Clover, VA - With over 2 million customers in 2 states depending on them for electricity, relies on a variety of different fuel and energy sources in order to increase the overall dependability of their power system. On a more basic level, however, the company keeps operations running smoothly through a commitment to keeping on top of the maintenance at their 10 stations. To do this efficiently, VA Power’s Clover Bar Station utilizes a bar code driven tool control system to help avoid unscheduled breakdowns.
Until 3 years ago, VA Power stations were all using a tool tracking system which had been developed in-house. Tools were assigned a name and a number which was etched onto the item. This data was keyed into a computerized database every time an item was issued or returned to the tool crib. While still in use at many of the power company’s stations, this in-house system was replaced three years ago at the Clover Bar site by a bar code-driven system called "Tool Hound". "We wanted to be able to bar code," says Instrument Supervisor Bob Newman, noting that this method is not only faster than their old tool control system, but allows for better tracking of individual items and offers the ability to run better reports.
Tool Hound works something like a library system. Tools are labeled with bar codes, and ID numbers are assigned to employees. When an employee needs to borrow a tool, crib operators use portable laser scanners to scan in the employee number and tool bar code. The system will track everything from tool usage and locations, to repair schedules and inventory value. "Everything is labeled," Newman reports, adding that this makes tracking the actual usage of each individual tool possible.
While the system can be implemented using either batch or radio frequency scanners, VA Power has chosen to utilize an RF system. This not only gives the operator mobility, but allows him/her to communicate in "real time" with the main database from anywhere in the crib. This comes in especially handy since Newman’s PC is located in his office, not in the tool crib itself. Thanks to RF, the PC’s location does not matter. Any information scanned from the handheld is send via radio waves directly to the computer’s database, making the most current inventory information available at all times.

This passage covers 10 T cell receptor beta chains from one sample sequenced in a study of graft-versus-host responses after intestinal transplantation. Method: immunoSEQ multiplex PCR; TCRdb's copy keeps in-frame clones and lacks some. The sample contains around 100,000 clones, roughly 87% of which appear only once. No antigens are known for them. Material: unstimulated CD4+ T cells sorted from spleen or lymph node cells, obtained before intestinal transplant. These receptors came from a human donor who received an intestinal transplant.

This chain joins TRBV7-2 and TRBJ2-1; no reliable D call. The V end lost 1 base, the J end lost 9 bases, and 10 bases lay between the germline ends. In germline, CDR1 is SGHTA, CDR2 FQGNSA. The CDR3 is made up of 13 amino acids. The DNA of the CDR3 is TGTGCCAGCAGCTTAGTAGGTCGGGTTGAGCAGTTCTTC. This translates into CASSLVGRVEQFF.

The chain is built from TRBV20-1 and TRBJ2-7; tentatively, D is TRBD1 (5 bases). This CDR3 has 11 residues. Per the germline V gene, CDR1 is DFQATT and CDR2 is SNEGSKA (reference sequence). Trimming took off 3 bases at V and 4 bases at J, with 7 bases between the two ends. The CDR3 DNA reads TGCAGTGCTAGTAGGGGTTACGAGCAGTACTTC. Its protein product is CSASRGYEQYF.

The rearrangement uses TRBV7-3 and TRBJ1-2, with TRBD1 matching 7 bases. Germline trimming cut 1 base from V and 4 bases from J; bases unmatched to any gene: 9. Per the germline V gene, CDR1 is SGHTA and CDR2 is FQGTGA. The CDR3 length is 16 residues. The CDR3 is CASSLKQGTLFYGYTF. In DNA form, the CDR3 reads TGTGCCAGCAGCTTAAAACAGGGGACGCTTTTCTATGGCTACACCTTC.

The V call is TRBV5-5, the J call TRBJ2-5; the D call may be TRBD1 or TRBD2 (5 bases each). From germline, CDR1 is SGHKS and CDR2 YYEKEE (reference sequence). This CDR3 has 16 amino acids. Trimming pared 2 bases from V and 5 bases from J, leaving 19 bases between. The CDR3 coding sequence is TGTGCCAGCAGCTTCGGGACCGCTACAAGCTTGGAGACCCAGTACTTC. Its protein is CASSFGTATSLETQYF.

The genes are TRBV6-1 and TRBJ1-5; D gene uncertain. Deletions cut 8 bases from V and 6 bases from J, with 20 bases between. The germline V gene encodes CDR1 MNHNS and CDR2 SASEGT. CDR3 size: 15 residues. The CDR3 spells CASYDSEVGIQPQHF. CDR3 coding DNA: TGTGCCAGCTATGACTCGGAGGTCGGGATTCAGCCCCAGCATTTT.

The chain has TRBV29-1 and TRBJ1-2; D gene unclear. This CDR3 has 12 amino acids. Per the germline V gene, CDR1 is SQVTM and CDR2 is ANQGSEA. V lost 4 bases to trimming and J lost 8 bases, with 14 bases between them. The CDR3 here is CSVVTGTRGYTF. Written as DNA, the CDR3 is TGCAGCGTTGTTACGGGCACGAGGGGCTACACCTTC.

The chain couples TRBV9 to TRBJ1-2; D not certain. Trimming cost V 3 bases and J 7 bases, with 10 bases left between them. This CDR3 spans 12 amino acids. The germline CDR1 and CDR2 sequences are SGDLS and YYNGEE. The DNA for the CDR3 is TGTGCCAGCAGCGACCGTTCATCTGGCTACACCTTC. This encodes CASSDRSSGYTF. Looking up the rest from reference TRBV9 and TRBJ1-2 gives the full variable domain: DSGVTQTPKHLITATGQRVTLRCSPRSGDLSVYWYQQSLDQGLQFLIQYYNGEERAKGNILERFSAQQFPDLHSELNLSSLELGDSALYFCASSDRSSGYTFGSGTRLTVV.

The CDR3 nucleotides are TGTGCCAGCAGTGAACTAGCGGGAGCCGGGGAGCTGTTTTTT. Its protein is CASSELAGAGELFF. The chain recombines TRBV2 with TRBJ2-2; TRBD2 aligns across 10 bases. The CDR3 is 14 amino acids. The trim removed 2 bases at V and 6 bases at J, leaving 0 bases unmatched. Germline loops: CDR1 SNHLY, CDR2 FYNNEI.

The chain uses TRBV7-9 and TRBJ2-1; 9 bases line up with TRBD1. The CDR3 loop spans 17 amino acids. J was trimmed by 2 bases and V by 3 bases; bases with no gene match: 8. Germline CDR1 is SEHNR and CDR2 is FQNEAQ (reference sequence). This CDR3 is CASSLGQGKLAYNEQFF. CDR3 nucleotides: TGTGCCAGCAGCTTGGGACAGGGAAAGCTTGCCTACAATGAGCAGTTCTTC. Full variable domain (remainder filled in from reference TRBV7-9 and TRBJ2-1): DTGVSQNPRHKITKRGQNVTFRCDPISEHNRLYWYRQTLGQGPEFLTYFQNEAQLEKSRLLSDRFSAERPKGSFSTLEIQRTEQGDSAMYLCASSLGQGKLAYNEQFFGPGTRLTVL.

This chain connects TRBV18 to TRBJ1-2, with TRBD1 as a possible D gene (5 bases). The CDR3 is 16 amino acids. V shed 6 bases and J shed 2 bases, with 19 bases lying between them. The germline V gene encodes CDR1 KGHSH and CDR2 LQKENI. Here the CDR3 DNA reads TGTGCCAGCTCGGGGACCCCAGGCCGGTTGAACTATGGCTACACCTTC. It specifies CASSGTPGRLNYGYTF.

In addition, information about employees and tools are also available to the operator from the handheld in real time. For example, if an employee tries to check out a tool for which he is not certified, the operator will be flagged from the handheld. Using the same principles, if a tool due for repair or maintenance is about to be issued, the handheld will warn the operator of this as well.
"You can get a report of any information you want. It saves us time and that translates into saving money."
But while Tool Hound has brought a new level of accountability to VA Power’s tool crib, Newman admits that they are not using the system to its full potential. For one thing, they do not assign employee ID cards, but simply punch employee tool check numbers into the handheld before scanning the tool bar code. In addition, the plant does not track consumable use, but allows employees free access to the smaller, more inexpensive items.
But while consumable tracking is not a priority at VA Power, the tracking of those items which may need repair or maintenance is. This is why Newman sees the usage tracking and reporting functions as very valuable features of the bar code system.
Since the power company individually bar codes each tool or piece of equipment, it is easy for the actual usage of each item to be determined using Tool Hound. For Newman, this means that he has the ability to see where they need to increase the quantities of certain items and decrease others. In addition, it helps them to determine which jobs are going to need specific items and subsequently keep these assets available for priority jobs.
The reporting functions, which offer reports ranging from location information to maintenance schedules, are also of great value to VA Power. "You can get a report of any information you want," Newman reports.
For VA Power, keeping track of the tools they use to maintain their Clover Bar Station is an important part of ensuring the smooth operation of their facility, and Tool Hound has proven to be a big help in this. Other stations are now looking into the advantages of having a bar coded tool tracking system in their tool cribs. "It saves us time," Newman asserts, "and that translates into saving money."
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